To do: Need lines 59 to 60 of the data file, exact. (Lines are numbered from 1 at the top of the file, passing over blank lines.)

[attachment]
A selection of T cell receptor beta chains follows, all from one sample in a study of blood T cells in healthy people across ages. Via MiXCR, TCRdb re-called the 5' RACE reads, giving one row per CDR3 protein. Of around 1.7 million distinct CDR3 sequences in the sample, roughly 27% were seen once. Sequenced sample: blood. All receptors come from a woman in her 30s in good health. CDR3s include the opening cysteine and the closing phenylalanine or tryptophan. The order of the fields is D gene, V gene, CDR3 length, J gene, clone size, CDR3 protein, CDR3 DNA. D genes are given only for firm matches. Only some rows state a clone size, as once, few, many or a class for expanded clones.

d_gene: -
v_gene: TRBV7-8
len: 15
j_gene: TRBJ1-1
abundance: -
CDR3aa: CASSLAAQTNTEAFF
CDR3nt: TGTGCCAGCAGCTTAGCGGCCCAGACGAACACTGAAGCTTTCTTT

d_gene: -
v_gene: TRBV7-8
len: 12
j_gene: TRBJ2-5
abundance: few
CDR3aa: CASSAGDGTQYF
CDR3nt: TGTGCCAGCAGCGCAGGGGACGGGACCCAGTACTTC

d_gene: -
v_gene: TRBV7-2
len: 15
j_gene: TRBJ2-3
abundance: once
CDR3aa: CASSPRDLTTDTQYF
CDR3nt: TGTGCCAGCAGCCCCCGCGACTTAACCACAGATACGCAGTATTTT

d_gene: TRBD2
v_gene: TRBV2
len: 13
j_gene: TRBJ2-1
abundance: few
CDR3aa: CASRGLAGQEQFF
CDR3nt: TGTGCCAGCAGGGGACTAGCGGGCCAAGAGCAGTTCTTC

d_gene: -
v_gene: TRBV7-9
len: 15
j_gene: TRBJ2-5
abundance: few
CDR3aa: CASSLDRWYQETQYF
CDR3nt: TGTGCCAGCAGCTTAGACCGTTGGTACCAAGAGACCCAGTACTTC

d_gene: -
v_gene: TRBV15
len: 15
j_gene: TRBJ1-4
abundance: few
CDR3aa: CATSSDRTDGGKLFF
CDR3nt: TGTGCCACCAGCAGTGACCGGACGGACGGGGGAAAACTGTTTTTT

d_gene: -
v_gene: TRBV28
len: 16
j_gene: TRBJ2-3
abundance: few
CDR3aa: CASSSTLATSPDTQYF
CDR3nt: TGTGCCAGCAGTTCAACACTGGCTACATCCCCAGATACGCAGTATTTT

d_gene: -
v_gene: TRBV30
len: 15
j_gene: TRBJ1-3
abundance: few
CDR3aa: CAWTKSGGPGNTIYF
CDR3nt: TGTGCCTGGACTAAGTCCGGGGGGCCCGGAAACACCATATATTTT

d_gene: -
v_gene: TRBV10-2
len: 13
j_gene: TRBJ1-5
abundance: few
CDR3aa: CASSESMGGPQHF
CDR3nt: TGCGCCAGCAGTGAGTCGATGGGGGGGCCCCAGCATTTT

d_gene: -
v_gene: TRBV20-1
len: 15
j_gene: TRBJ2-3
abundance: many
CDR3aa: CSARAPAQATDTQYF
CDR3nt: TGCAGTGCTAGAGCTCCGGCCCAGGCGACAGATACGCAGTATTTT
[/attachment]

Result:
v_gene: TRBV10-2
len: 13